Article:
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Indigo child

The term "Indigo Child" comes from psychic and synesthete Nancy Ann Tappe, who classified people's personalities according to the hue of their auras.*

Usually each universal age is accompanied by a preponderance of people with that life color. For instance now most adults are either Blue or Violet, the two colors with the attributes most needed in this the Violet Age of transition. During the next age, the Indigo Age, Indigo colors will be the norm (Understanding Your Life Through Color 1982).

According to Tappe,

The Indigo phenomenon has been recognized as one of the most exciting changes in human nature ever documented in society. The Indigo label describes the energy pattern of human behavior which exists in over 95% of the children born in the last 10 years … This phenomena is happening globally and eventually the Indigos will replace all other colors. As small children, Indigo’s are easy to recognize by their unusually large, clear eyes. Extremely bright, precocious children with an amazing memory and a strong desire to live instinctively, these children of the next millennium are sensitive, gifted souls with an evolved consciousness who have come here to help change the vibrations of our lives and create one land, one globe and one species. They are our bridge to the future.

According to Peggy Day and Susan Gale, the emergence of the Indigo children was foretold by Edgar Cayce long before Tappe's aura labeling.

The Indigo Children is a book by Lee Carroll, a channeler for an entity he calls Kryon, and his wife Jan Tober.

Carroll was an economics major who ran a technical audio business for 30 years until a visit to a psychic prompted a New Age midlife crisis. He found religion and started traveling around the world giving "self-help" seminars. Accompanying him was Tober, a practitioner of metaphysics and hands-on healing as well as a jazz singer who had toured with Benny Goodman and Fred Astaire (Krider 2002).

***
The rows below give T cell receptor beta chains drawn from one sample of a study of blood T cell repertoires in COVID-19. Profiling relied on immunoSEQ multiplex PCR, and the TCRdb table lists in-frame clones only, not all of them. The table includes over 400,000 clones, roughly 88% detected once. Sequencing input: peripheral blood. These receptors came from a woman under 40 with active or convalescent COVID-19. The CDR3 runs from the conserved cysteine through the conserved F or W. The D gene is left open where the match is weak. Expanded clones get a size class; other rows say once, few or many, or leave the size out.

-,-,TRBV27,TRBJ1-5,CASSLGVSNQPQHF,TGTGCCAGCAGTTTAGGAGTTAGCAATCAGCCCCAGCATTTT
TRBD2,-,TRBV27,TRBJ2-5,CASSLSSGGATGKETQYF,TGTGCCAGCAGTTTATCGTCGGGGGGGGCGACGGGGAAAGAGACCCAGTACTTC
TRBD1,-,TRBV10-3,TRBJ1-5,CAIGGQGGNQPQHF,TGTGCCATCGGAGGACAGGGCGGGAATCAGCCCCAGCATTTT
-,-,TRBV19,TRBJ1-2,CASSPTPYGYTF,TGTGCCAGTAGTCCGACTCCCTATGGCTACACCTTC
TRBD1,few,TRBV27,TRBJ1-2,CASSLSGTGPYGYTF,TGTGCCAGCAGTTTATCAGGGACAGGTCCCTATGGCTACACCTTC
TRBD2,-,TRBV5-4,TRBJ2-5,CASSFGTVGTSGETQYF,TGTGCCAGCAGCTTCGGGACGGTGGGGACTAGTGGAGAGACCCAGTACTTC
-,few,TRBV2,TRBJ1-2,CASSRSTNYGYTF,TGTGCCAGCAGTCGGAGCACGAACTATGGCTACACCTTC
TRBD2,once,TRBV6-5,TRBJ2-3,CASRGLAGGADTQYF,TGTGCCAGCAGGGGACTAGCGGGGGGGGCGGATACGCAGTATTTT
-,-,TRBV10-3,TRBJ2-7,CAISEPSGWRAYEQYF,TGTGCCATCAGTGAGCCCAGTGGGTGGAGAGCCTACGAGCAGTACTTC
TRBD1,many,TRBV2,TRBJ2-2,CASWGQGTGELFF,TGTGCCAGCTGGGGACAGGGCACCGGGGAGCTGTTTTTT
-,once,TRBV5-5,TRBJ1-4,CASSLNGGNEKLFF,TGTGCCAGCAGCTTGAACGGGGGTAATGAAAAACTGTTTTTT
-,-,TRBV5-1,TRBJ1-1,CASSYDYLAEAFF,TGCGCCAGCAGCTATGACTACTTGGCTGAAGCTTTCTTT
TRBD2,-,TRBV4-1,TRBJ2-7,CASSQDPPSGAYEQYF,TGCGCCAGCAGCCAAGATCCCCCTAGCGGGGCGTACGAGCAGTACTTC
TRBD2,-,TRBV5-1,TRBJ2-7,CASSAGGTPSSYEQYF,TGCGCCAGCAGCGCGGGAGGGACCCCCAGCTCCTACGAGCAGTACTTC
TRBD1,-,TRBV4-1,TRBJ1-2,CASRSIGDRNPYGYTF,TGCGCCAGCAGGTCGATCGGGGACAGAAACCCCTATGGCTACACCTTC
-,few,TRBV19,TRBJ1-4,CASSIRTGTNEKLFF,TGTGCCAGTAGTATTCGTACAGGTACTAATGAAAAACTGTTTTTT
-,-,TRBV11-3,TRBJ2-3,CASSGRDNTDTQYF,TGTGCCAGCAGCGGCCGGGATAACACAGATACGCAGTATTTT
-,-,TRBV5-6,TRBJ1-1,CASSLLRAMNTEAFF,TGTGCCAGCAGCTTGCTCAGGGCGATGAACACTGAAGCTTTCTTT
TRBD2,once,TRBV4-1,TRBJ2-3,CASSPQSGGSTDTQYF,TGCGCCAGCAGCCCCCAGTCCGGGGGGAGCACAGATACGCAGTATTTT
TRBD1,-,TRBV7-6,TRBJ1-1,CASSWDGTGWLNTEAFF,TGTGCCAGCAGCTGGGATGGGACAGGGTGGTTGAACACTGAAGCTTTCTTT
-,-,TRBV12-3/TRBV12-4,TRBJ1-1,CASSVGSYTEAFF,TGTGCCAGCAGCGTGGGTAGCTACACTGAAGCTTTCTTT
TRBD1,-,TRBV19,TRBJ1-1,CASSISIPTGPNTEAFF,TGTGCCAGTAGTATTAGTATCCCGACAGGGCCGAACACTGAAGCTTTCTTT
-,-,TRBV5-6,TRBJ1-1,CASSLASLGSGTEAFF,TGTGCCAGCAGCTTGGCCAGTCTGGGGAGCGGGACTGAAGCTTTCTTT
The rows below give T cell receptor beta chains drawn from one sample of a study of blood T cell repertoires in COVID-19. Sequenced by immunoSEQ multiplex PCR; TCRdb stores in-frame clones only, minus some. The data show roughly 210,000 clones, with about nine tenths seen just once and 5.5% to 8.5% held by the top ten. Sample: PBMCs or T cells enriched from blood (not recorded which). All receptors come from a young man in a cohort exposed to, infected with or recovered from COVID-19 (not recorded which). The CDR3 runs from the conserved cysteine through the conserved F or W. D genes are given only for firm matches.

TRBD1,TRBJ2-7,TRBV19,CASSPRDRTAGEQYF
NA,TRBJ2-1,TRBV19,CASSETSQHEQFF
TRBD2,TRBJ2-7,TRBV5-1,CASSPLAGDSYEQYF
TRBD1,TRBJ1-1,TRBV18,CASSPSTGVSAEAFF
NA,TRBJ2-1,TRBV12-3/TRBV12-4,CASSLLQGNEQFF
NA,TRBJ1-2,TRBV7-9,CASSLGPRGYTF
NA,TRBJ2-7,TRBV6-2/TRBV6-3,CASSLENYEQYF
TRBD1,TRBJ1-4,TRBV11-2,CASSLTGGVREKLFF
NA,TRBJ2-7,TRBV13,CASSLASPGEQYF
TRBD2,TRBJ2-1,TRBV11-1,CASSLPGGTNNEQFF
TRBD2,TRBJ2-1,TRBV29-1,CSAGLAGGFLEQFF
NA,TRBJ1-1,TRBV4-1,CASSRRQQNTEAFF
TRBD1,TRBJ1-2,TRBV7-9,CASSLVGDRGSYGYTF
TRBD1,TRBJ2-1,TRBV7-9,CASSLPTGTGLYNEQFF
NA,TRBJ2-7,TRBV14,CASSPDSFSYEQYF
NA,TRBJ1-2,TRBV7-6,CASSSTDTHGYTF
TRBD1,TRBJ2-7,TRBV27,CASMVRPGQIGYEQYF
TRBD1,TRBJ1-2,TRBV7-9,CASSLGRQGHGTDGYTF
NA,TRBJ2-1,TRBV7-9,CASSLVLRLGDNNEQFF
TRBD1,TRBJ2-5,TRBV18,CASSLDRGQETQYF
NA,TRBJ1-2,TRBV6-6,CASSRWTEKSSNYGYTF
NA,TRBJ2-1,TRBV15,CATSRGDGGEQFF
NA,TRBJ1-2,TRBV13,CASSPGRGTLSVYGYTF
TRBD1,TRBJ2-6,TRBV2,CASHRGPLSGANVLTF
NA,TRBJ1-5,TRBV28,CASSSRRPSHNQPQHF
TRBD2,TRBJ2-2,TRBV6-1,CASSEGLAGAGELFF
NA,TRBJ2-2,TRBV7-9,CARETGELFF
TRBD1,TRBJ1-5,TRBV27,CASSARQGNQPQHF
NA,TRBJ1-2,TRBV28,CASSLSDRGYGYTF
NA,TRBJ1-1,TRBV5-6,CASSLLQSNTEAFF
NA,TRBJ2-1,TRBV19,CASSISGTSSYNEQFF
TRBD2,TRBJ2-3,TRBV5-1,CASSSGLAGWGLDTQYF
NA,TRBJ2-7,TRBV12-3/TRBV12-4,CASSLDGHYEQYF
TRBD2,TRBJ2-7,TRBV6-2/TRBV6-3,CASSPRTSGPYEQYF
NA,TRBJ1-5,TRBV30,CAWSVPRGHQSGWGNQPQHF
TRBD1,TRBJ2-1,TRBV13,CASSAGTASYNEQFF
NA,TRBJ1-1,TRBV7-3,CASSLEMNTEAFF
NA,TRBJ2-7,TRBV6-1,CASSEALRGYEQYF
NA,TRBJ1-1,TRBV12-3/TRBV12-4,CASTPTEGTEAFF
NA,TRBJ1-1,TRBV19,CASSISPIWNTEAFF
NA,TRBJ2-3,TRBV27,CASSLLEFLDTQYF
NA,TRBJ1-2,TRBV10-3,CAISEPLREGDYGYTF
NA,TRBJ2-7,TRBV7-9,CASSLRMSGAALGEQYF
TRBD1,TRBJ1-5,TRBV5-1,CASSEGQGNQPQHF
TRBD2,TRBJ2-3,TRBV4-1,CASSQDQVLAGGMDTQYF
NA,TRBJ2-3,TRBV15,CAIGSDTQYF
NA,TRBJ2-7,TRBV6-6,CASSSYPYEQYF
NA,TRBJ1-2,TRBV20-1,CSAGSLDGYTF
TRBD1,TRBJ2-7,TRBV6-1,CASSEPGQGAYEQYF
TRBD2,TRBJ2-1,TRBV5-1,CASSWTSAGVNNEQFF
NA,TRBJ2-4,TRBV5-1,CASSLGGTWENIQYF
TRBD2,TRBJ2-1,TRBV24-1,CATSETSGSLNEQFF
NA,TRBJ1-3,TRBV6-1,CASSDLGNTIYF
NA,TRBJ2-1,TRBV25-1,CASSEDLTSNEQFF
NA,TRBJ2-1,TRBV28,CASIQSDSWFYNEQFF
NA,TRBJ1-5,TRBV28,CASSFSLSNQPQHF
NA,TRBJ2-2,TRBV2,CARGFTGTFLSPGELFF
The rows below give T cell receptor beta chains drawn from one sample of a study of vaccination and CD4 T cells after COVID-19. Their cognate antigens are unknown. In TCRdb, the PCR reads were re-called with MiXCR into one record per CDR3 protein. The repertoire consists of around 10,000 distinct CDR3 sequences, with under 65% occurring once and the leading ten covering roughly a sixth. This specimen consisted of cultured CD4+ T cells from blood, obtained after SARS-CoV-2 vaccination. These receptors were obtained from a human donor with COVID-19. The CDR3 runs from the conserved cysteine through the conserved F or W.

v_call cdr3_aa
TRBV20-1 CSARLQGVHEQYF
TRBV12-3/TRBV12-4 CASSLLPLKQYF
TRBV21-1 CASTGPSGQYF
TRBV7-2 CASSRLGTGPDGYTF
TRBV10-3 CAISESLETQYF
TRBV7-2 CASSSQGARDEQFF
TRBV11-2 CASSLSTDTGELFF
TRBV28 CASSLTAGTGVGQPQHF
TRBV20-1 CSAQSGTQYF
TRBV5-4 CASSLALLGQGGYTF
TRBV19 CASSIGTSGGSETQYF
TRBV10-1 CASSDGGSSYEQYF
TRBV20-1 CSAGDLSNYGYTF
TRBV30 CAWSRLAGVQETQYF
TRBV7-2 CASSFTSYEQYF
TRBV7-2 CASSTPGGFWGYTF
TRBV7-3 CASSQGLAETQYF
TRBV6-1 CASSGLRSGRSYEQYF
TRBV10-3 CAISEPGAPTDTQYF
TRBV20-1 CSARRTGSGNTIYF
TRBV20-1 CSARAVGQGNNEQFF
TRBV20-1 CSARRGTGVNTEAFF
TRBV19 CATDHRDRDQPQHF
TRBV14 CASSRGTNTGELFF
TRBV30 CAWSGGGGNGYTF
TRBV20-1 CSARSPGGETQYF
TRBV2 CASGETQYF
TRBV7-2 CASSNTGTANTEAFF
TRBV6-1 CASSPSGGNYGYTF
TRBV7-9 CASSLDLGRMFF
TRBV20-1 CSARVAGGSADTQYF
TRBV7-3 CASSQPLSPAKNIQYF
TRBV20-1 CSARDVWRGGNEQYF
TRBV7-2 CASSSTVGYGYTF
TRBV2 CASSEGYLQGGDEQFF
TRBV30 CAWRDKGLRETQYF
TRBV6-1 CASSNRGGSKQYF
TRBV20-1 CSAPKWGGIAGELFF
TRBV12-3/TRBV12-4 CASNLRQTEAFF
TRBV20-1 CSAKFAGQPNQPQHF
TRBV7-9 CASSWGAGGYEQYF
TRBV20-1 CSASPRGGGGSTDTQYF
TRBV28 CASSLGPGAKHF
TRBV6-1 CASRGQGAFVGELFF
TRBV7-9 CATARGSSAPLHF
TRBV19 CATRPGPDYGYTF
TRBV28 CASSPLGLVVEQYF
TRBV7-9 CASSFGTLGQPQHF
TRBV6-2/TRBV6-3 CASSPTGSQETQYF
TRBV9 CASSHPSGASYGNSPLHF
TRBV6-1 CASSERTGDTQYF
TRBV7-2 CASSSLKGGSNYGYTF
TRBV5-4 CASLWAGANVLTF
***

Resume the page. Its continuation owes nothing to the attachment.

Kyron has revealed such important messages as "love is the most powerful force in the entire universe." Carroll and Tober travel the world putting on Kryon seminars. Kryon has many interests, including the Universal Calibration Lattice and EMF Balancing (empowerment through knowledge of your electromagnetic nature, i.e., how to manage your energy field which consist of "fibers of light and energy").

One thesis of The Indigo Children seems to be that many children diagnosed as having attention deficit disorder (ADD) or ADHD (attention deficit hyperactivity disorder) represent "a new kind of evolution of humanity."* These children don't need drugs like Ritalin, but special care and training. The book consists of dozens of articles by authors from many walks of life. It is, accordingly, inconsistent and uneven in quality of analysis and advice. Nancy Ann Tappe is a contributor. One of the authors is Robert Gerard, Ph.D., whose piece is called "Emissaries from Heaven." He believes his daughter is an Indigo Child. He also thinks "Most Indigos see angels and other beings in the etheric." He runs Oughten House Foundation, Inc., and sells angel cards. Another contributor is Doreen Virtue, an advocate of angel therapy who has found an even further evolved generation of children is now emerging: the Crystal children.  

Not all the contributors are on the fringe of New Age metaphysics, however. For example, Dr. Judith Spitler McKee is a former preschool and elementary teacher and retired Eastern Michigan University professor. She spends her time trying to interest children in reading.

how to recognize the Indigo Child

The Indigo Child is recognizable by his or her aura and by certain other traits, according to The Indigo Children website (owned by Kryon Writings).

They come into the world with a feeling of royalty (and often act like it)

They have a feeling of "deserving to be here," and are surprised when others don't share that.

Self-worth is not a big issue. They often tell the parents "who they are."

 They have difficulty with absolute authority (authority without explanation or choice).

They simply will not do certain things; for example, waiting in line is difficult for them.

They get frustrated with systems that are ritually oriented and don't require creative thought.

They often see better ways of doing things, both at home and in school, which makes them seem like "system busters" (nonconforming to any system).

They seem antisocial unless they are with their own kind. If there are no others of like consciousness around them, they often turn inward, feeling like no other human understands them. School is often extremely difficult for them socially.

They will not respond to "guilt" discipline ("Wait till your father gets home and finds out what you did").

They are not shy in letting you know what they need.